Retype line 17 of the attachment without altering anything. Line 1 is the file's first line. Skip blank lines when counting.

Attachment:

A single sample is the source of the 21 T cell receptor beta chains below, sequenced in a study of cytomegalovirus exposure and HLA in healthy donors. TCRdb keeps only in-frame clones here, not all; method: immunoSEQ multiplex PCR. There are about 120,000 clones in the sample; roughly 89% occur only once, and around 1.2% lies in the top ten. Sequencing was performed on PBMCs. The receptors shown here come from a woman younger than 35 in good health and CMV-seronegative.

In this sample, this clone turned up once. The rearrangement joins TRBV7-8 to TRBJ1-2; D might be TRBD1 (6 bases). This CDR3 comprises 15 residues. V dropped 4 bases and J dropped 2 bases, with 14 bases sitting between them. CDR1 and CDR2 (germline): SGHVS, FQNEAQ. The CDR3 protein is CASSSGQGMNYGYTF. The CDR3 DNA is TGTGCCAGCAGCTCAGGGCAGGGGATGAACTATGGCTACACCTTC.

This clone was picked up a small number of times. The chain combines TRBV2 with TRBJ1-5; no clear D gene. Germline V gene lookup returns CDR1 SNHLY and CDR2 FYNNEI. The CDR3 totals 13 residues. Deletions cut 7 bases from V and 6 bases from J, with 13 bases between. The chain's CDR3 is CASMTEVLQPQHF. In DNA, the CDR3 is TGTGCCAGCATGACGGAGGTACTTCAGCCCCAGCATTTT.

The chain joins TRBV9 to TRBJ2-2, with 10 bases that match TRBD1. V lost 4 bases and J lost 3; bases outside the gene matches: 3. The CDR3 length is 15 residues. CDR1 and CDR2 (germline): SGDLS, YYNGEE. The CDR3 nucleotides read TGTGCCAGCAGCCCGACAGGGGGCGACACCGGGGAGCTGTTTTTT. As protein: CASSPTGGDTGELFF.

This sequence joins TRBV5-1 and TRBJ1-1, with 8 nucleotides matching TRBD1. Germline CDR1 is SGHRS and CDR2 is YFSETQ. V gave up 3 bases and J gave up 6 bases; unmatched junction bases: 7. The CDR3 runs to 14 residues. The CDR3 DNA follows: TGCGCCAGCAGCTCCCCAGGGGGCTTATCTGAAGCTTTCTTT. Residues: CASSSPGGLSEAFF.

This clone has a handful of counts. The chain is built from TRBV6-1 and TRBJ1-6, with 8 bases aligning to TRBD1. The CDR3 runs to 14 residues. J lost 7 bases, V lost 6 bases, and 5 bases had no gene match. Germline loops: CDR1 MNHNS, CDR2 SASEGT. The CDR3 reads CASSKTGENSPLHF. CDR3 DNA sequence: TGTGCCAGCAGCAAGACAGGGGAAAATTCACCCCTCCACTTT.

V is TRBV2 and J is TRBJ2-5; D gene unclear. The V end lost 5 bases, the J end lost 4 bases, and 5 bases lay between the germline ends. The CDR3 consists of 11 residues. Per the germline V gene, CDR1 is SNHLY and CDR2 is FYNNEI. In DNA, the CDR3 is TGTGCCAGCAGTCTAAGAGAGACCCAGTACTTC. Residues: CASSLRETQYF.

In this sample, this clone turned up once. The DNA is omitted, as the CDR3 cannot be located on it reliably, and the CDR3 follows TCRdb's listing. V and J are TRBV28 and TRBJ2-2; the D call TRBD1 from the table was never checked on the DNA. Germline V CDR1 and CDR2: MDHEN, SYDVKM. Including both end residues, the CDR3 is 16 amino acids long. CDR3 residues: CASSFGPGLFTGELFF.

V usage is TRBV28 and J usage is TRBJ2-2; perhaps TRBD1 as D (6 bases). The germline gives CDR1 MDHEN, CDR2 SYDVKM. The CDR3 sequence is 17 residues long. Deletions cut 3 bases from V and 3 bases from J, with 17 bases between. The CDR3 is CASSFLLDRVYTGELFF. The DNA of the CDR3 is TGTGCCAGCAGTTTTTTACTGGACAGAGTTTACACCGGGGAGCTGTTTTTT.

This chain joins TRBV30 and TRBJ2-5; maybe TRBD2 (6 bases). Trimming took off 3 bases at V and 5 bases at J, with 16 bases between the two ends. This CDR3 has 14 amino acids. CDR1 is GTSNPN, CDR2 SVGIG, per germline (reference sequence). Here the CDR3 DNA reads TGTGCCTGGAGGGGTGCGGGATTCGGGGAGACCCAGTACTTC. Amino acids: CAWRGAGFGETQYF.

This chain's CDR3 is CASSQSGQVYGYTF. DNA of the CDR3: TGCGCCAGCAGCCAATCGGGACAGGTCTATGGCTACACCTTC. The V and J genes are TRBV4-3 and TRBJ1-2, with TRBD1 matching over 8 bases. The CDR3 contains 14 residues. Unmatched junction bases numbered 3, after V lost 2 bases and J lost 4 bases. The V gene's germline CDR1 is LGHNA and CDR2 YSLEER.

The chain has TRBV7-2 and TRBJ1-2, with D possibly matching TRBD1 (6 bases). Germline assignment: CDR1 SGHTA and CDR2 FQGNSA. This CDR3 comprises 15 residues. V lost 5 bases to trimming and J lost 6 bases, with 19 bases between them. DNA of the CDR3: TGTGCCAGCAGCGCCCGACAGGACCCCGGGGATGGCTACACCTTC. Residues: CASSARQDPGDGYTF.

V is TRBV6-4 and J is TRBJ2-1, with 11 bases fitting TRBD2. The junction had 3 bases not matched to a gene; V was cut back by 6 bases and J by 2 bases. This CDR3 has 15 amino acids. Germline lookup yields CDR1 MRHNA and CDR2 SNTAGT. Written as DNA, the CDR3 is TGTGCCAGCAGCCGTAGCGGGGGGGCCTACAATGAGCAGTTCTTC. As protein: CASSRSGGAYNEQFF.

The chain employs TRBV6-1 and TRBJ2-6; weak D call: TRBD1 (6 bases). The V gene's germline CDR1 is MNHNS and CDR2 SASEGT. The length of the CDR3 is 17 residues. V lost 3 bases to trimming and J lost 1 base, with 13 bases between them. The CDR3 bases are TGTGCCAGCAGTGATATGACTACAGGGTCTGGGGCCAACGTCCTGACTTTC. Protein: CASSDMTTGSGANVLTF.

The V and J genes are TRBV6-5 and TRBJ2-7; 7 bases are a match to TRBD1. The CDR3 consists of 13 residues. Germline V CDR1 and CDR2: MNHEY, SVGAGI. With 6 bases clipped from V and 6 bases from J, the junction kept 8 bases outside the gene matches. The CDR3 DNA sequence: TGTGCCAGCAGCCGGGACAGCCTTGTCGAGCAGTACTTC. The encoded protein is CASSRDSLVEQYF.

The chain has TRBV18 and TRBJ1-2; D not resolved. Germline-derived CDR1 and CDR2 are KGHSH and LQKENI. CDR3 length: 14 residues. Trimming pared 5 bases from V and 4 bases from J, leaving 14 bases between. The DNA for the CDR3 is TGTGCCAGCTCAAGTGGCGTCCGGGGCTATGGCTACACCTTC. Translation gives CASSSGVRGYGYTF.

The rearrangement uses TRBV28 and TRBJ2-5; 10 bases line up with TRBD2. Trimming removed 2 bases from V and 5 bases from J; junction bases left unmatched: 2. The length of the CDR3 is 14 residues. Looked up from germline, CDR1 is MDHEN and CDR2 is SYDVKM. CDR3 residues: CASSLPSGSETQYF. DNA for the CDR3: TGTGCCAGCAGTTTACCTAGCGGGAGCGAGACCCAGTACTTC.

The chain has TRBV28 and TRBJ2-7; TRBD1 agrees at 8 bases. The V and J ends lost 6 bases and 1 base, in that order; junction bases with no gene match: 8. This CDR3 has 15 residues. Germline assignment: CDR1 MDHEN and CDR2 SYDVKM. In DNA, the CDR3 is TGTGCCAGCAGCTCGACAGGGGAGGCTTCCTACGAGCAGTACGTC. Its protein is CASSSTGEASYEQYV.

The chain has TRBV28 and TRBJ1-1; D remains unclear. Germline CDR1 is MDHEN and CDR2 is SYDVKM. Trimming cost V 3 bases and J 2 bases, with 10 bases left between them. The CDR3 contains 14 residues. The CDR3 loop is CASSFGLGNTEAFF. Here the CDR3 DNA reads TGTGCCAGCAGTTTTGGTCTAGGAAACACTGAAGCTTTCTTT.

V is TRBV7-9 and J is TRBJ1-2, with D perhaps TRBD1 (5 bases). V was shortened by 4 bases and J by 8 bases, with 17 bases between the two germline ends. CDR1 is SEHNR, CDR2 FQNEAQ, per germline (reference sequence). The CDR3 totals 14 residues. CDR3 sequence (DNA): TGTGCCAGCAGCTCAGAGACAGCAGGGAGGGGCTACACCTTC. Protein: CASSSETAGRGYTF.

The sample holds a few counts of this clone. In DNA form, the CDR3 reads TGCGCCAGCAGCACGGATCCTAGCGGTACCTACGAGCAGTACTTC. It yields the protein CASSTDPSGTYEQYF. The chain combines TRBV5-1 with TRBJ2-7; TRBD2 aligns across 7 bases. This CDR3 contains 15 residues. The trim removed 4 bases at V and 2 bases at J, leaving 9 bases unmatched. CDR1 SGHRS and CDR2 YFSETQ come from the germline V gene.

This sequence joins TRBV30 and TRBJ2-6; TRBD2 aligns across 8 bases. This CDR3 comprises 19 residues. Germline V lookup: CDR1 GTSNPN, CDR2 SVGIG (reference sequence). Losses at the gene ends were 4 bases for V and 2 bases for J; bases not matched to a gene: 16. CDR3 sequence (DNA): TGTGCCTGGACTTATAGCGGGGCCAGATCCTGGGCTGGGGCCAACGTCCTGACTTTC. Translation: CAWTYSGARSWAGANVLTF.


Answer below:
The rearrangement uses TRBV28 and TRBJ2-5; 10 bases line up with TRBD2. Trimming removed 2 bases from V and 5 bases from J; junction bases left unmatched: 2. The length of the CDR3 is 14 residues. Looked up from germline, CDR1 is MDHEN and CDR2 is SYDVKM. CDR3 residues: CASSLPSGSETQYF. DNA for the CDR3: TGTGCCAGCAGTTTACCTAGCGGGAGCGAGACCCAGTACTTC.